“How did they do that?” Colonel MacFarland asked. “There is an American overwatch post right next door. You’d need several trunks to carry out that much money. Did anyone see anything?”

“Apparently no one saw anything,” Governor Rashid said.

“There were more than 150 people in the bank that day,” Colonel Corte said. “That doesn’t sound right to me, Governor.”

The governor agreed.

“It is hard to believe that with this much military presence next door, they could do this,” Rashid said. “It must have been an inside job.”

MacFarland weighed in again. “People’s life savings were in there,” he said. “Were the deposits insured?”

The governor allowed himself a small smile.

“In Iraq, we don’t have that,” he said.

After an hour, the meeting ended. We stood up and gathered near the front door.

A marine gave the usual warning.

“Sniper area—run!” he shouted, and everyone leaving the meeting ran.

THE MARINES GATHERED at battalion headquarters to hear the plan. The reporters were sworn to secrecy. Inside the briefing room stood a large map of Saddam Hospital in Ramadi.

“Five hundred rooms and a whole shitload of people,” one of the officers said.

He turned to the map.

“We think there are terrorists in there,” he said. “Torture chambers in the basement.”

Before dawn, the Americans assembled, more than three hundred marines and soldiers. Under the night sky they climbed into their Bradleys and into the backs of the seven-ton trucks, smeared mud on their faces and checked their rifles a final time. Special Forces teams moved first to take out the snipers. A ripple passed through the company. This might be big, they were saying.

One of the officers mentioned that some Iraqi army soldiers would be coming along, twenty-seven of them, but I didn’t see them at the briefing. As we climbed into the trucks, there was still no sign of them.

“I think they’re totally worthless, but that’s just my personal opinion,” Major Thomas Hobbs, the Third Battalion’s executive officer, said.

At 3 a.m., the marines swarmed into the hospital. They surrounded the complex and rushed inside for maximum surprise. They broke the locks on all the doors, to the supply rooms, the operating rooms, the patient wards. The marines ran to the top of the building and fanned out across all nine of its floors. They set up machine-gun posts at each end of each floor to isolate the violence in case things got out of control.

They didn’t find much. A garbage bag full of bomb triggers and cell phones had been hidden behind a ceiling panel. The marines made a big deal out of that. There were no torture chambers in the basement. No terrorists. The marines corralled the hundred-odd Iraqi patients, mostly befuddled old people. They shuffled down to the first-floor lobby, where they sat on the floor and waited, none saying a word. A few of the patients couldn’t make the trip, like Ahmed Sala, a sixteen-year-old who’d been shot in the gut. He said he’d been hit by an American sniper, which made sense, but there was no way to know.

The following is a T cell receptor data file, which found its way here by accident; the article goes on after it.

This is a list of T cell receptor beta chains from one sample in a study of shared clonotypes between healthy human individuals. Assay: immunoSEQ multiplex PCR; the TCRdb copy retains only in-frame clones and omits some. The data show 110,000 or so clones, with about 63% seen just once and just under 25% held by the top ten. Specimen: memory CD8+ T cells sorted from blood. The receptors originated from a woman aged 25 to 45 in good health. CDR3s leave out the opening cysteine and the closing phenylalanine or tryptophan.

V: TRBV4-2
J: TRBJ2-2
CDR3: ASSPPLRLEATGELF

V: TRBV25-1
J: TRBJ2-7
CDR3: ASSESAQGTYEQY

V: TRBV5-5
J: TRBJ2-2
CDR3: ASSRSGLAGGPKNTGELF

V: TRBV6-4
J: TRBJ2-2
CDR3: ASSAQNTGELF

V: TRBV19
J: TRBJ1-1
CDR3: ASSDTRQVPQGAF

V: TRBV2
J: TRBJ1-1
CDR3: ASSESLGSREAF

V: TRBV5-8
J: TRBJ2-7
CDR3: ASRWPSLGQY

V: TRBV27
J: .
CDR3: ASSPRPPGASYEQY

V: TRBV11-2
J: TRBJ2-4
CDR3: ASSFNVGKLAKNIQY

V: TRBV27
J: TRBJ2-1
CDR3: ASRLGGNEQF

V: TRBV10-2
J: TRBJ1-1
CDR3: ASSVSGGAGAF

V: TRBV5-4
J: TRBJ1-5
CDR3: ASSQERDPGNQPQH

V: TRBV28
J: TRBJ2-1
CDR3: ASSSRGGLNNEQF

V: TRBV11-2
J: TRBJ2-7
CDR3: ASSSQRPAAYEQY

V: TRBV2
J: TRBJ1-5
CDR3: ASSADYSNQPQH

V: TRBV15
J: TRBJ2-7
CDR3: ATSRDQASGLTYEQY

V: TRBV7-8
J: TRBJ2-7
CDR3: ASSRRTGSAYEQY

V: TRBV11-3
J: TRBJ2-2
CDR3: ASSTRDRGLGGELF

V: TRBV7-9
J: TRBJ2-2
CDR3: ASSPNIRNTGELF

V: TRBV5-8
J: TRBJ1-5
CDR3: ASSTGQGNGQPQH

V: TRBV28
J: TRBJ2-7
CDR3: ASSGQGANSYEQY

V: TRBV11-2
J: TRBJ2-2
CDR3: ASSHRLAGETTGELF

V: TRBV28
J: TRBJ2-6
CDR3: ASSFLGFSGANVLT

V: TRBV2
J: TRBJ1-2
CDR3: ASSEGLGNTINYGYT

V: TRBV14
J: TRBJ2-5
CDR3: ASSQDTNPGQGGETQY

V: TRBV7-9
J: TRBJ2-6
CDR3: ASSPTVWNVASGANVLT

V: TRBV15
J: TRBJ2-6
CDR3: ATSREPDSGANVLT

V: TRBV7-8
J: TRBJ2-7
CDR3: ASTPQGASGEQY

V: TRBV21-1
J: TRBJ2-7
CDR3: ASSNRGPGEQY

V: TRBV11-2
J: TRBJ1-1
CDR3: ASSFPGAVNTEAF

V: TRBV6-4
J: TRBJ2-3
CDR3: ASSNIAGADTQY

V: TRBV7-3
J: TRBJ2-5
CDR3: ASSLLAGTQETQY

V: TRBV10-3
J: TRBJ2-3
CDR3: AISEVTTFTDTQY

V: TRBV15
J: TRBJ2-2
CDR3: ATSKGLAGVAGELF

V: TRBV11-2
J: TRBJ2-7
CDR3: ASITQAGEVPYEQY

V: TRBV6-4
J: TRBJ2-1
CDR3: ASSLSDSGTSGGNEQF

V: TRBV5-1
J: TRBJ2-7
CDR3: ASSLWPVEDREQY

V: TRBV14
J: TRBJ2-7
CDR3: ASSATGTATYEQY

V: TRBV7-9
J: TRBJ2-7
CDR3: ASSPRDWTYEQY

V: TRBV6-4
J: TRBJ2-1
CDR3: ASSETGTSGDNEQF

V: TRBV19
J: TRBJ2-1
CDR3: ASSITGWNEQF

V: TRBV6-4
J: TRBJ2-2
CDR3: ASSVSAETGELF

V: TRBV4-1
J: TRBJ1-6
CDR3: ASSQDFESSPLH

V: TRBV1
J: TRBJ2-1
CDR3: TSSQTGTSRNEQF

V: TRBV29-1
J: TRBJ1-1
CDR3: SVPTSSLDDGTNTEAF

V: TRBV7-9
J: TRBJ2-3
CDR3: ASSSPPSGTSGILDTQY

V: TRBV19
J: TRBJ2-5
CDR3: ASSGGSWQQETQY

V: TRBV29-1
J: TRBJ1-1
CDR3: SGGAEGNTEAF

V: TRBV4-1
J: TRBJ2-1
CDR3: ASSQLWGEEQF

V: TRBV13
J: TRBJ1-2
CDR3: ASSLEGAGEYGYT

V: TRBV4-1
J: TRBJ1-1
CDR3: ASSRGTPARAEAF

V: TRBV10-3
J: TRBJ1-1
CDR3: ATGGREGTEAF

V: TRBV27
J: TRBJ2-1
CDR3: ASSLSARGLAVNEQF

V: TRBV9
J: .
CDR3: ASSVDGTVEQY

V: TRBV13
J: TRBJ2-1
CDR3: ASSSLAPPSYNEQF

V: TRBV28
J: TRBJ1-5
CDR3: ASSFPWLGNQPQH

“I was going to my dad’s shop,” he said. “I was walking through the cemetery.” The cemetery was a big insurgent hangout. His stomach was bloated and his skin was hard and shiny. He was sweating.

“He’s septic,” one of the doctors said.

About an hour later, after they’d let the reporters in and the hospital was mostly secure, I saw the Iraqi soldiers. I was on the first floor when they came sauntering in. The Americans told me later the Iraqis had gone in with them. They looked good: nice uniforms, well trained. The Iraqi soldiers fanned out and began searching the rooms the Americans had left for them. I tagged along with them for a while. With the Americans looking on, the Iraqi soldiers kicked open each ward door with great precision and swung their rifles inside and stormed in, to find only emptiness.

After about an hour of this I wandered over to one of the empty wards on the seventh floor. Some of the Iraqi soldiers were already sleeping there. It was after 4 a.m. I leaned up against the wall and slid down. I stretched out my legs and closed my eyes. Before long, I noticed that a couple more Iraqi soldiers had joined me, about a half dozen in all. We had a good nap. The marines didn’t say a word.

That morning, the Americans sent out a press release. I didn’t see it until much later, after I got back to Baghdad.

“Early this morning Iraqi Security Forces, with support from Coalition forces, began searching a hospital in northern Ramadi, which was being used as a center for insurgent activity,” the release said. “This Iraqi Army–led operation will deny the insurgents use of the Saddam Hospital.”